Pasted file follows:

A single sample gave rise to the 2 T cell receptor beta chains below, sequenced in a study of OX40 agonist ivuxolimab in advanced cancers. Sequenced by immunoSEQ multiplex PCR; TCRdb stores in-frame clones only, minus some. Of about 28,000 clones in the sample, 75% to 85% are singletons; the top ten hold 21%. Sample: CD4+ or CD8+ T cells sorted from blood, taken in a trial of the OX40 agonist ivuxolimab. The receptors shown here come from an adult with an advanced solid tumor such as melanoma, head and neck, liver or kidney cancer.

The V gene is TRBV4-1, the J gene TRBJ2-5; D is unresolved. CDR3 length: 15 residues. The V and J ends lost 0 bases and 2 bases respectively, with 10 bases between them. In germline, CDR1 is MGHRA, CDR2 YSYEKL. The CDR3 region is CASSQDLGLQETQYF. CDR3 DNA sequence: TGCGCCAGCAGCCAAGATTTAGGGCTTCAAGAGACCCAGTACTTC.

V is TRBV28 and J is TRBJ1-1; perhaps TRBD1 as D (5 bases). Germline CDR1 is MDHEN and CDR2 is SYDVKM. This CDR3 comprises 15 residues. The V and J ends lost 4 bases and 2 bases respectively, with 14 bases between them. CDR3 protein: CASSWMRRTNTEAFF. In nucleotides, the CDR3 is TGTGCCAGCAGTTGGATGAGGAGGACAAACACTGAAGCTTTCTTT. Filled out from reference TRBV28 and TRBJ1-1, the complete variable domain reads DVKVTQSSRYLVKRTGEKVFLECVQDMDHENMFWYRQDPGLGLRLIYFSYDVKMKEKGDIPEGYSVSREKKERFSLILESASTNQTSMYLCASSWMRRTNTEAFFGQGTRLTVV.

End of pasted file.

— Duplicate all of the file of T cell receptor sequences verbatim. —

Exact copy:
A single sample gave rise to the 2 T cell receptor beta chains below, sequenced in a study of OX40 agonist ivuxolimab in advanced cancers. Sequenced by immunoSEQ multiplex PCR; TCRdb stores in-frame clones only, minus some. Of about 28,000 clones in the sample, 75% to 85% are singletons; the top ten hold 21%. Sample: CD4+ or CD8+ T cells sorted from blood, taken in a trial of the OX40 agonist ivuxolimab. The receptors shown here come from an adult with an advanced solid tumor such as melanoma, head and neck, liver or kidney cancer.

The V gene is TRBV4-1, the J gene TRBJ2-5; D is unresolved. CDR3 length: 15 residues. The V and J ends lost 0 bases and 2 bases respectively, with 10 bases between them. In germline, CDR1 is MGHRA, CDR2 YSYEKL. The CDR3 region is CASSQDLGLQETQYF. CDR3 DNA sequence: TGCGCCAGCAGCCAAGATTTAGGGCTTCAAGAGACCCAGTACTTC.

V is TRBV28 and J is TRBJ1-1; perhaps TRBD1 as D (5 bases). Germline CDR1 is MDHEN and CDR2 is SYDVKM. This CDR3 comprises 15 residues. The V and J ends lost 4 bases and 2 bases respectively, with 14 bases between them. CDR3 protein: CASSWMRRTNTEAFF. In nucleotides, the CDR3 is TGTGCCAGCAGTTGGATGAGGAGGACAAACACTGAAGCTTTCTTT. Filled out from reference TRBV28 and TRBJ1-1, the complete variable domain reads DVKVTQSSRYLVKRTGEKVFLECVQDMDHENMFWYRQDPGLGLRLIYFSYDVKMKEKGDIPEGYSVSREKKERFSLILESASTNQTSMYLCASSWMRRTNTEAFFGQGTRLTVV.